BURLINGTON, Vt. – Of all the arts, jewelry might be the most personal.
Sandra Owens finds inspiration in more mundane objects. A friend brought her a pile of antique watch parts – gears, faces, and hands – that she converted to earrings and pins. She found spent bullet casings and turned them into Soldiers’ Prayer Rings. With her husband, Bill, she operates Silverwear, a small gallery in tiny Benson. Over the years she has noticed that customers are growing more discriminating. “They’re getting tired of just owning ‘stuff,’ ” she says. “I’m hearing more and more, ‘I want something special, something that is me.’ ”
That something often amounts to marrying jewelry with personal mementos such as a trinket bought long ago in a dime store. Owens embeds the object in gold or silver, changing it into a precious keepsake that can be worn every day, not just a personal relic “to put in a box and take out on special occasions.”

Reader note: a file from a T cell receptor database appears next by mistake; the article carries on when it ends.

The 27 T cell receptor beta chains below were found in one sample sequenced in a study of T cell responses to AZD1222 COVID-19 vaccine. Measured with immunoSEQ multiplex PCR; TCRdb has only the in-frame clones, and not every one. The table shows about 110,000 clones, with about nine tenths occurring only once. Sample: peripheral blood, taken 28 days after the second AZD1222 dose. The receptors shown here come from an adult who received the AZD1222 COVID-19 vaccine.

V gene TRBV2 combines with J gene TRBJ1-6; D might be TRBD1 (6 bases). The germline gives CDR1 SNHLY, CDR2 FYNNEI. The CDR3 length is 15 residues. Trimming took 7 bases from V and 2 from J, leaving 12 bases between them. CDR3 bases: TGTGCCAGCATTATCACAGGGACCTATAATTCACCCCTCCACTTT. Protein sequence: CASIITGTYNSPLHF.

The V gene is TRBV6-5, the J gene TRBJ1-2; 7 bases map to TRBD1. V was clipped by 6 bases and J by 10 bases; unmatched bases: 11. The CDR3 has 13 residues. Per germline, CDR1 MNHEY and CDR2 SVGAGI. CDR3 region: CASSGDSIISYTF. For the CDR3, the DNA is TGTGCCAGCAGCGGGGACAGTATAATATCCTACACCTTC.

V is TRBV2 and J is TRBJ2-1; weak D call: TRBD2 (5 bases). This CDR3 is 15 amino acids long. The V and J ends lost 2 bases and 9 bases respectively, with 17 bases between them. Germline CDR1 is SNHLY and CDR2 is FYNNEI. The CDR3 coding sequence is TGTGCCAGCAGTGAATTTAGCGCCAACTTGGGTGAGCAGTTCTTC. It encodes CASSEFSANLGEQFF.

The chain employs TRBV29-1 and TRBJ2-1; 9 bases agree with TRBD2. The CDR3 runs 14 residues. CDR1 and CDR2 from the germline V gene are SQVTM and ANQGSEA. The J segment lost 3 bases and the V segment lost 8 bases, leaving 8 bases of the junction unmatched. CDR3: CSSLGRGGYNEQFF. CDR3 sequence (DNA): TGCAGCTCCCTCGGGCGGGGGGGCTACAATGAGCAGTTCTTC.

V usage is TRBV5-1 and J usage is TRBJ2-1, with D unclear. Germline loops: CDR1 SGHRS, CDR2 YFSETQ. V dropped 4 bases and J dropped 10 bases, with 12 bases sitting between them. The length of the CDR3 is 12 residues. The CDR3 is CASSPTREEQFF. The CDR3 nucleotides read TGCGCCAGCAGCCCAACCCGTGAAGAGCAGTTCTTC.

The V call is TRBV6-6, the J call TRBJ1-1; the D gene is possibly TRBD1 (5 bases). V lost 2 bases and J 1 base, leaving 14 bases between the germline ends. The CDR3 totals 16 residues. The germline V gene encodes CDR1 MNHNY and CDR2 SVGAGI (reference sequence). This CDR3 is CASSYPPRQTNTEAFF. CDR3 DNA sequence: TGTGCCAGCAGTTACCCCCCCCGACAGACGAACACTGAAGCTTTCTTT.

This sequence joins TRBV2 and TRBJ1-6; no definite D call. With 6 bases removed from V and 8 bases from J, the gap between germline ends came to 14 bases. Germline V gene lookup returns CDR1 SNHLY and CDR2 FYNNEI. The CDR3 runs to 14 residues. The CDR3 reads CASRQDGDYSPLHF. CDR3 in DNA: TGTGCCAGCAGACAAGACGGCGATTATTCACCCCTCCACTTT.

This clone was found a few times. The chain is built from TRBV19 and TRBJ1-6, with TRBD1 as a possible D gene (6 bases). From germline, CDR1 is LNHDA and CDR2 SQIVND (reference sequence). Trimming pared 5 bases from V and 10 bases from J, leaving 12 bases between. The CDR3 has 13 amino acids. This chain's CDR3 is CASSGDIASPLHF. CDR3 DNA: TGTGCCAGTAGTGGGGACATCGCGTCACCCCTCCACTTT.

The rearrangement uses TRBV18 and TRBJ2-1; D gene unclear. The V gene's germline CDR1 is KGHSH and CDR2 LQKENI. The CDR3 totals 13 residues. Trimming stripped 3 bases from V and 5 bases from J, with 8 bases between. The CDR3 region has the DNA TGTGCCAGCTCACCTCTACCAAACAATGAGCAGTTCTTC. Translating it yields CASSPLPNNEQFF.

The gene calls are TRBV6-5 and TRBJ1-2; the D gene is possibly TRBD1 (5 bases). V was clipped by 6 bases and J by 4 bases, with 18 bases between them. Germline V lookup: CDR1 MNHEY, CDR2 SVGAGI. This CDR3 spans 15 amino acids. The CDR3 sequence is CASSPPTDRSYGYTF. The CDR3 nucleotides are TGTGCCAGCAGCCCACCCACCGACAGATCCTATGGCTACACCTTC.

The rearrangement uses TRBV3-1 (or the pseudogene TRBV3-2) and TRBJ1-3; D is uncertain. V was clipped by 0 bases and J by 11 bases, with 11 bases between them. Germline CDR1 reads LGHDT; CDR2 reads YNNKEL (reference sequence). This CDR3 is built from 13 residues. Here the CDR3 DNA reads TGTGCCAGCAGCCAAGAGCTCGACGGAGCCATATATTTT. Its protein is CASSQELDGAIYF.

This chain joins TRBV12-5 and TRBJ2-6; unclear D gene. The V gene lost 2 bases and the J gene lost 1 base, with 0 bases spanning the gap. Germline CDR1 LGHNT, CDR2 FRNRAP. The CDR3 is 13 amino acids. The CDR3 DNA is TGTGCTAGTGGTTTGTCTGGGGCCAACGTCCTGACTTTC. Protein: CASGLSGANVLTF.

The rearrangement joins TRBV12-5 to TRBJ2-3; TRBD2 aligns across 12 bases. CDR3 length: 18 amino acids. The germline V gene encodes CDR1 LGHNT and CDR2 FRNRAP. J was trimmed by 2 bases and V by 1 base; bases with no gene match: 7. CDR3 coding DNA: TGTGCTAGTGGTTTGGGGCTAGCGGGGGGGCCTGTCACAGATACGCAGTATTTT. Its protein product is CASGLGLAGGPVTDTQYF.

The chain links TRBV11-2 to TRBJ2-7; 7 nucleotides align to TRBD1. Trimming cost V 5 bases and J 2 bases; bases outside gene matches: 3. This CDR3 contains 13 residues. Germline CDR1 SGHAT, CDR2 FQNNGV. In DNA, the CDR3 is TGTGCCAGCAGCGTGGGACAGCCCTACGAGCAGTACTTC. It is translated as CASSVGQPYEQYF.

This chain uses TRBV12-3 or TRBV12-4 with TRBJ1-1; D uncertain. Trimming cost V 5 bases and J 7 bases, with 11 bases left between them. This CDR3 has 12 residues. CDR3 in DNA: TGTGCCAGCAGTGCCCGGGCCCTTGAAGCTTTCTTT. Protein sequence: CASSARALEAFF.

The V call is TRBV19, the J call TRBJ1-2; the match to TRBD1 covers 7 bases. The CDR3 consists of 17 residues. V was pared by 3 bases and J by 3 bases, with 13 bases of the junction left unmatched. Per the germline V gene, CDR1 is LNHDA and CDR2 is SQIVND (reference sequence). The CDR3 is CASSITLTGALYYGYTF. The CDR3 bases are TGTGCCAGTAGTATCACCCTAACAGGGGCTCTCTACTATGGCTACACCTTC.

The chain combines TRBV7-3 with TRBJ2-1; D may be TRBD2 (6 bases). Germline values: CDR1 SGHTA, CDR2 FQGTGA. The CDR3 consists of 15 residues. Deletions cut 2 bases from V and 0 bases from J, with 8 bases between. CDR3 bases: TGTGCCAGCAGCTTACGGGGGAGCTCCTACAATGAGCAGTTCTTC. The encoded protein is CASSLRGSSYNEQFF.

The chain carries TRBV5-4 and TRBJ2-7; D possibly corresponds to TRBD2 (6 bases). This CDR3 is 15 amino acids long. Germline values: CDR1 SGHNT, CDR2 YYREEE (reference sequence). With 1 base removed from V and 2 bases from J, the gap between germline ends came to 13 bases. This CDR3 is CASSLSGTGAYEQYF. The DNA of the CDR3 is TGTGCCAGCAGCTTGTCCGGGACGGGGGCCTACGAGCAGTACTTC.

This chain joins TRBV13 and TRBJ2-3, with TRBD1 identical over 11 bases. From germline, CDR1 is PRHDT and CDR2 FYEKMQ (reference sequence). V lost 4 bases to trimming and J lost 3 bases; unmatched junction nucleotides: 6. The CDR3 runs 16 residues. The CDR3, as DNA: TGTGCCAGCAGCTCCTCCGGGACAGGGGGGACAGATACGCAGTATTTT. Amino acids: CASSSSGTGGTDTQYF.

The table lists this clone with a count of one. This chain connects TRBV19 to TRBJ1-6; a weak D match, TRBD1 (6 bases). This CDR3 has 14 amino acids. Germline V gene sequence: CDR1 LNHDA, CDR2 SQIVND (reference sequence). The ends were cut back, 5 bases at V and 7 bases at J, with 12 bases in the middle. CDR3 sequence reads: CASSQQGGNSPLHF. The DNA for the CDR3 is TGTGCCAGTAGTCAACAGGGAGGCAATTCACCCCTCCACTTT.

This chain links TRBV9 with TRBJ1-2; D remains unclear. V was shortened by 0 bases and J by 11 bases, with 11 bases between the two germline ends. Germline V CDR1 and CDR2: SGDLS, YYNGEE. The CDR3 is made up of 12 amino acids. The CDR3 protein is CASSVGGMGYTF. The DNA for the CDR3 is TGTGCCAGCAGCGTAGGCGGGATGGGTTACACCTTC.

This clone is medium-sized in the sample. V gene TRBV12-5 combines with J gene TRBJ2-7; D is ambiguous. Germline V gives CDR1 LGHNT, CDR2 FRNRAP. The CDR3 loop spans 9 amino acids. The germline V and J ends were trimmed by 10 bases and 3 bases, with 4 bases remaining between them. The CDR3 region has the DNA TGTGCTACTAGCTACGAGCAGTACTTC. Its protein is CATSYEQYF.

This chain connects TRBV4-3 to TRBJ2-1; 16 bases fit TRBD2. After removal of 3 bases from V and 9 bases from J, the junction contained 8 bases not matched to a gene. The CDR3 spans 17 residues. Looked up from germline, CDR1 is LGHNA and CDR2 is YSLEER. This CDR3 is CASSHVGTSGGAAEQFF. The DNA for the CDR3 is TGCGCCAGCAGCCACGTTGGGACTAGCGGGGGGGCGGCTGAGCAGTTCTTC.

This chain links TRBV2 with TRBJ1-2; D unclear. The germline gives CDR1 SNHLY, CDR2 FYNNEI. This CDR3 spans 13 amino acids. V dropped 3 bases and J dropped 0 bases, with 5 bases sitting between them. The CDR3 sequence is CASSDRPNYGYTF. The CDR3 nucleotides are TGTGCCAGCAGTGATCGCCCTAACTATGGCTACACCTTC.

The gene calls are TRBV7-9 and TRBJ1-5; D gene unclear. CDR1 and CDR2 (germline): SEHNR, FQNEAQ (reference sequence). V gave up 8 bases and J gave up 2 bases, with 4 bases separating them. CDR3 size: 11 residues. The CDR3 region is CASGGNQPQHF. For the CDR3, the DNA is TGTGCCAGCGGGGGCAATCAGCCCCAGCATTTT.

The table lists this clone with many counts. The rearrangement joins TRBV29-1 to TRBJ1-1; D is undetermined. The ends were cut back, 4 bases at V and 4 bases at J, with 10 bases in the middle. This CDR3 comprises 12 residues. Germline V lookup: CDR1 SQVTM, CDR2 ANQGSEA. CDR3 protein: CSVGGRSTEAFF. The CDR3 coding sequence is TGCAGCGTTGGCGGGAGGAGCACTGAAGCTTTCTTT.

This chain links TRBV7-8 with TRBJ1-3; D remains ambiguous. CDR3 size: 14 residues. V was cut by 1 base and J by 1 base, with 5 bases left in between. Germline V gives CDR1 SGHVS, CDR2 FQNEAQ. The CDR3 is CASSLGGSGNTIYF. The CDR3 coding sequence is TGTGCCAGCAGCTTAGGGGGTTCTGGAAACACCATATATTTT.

Vermont jeweler Sandra Owens works primarily in silver but also uses gemstones and gold, such as these 14-karat golden orbs measuring. They are cut from long gold wires, then sculpted, filed, and polished. They retail at $685 a pair.
Also, their unique handmade sterling silver ear wires are drawn through 7 dies to provide superior strength and shape retention. Customize our earrings with your choice of genuine gemstone beads at no extra charge, or choose a plain silver earwire without beads. However, as natural aquamarine is more expensive, there is an additional charge for them.
Please keep in mind that every piece of jewelry we make is completely handmade right in their studio/shop. They do not purchase finished jewelry and resell it, nor do they simply buy parts and assemble them so please expect slight variations, though rest assured we are exceptionally careful about quality.
They create handmade pieces like these earrings, which are crafted from sterling silver, antique watch faces and gears, a 14-karat gold nail, and fossilized mastodon ivory from the Aleutian Islands. A phrase from an Emily Dickinson poem is inscribed on the ivory in Japanese ink: “…this is the land the sunset washes”. The post-backed earrings retail for $325.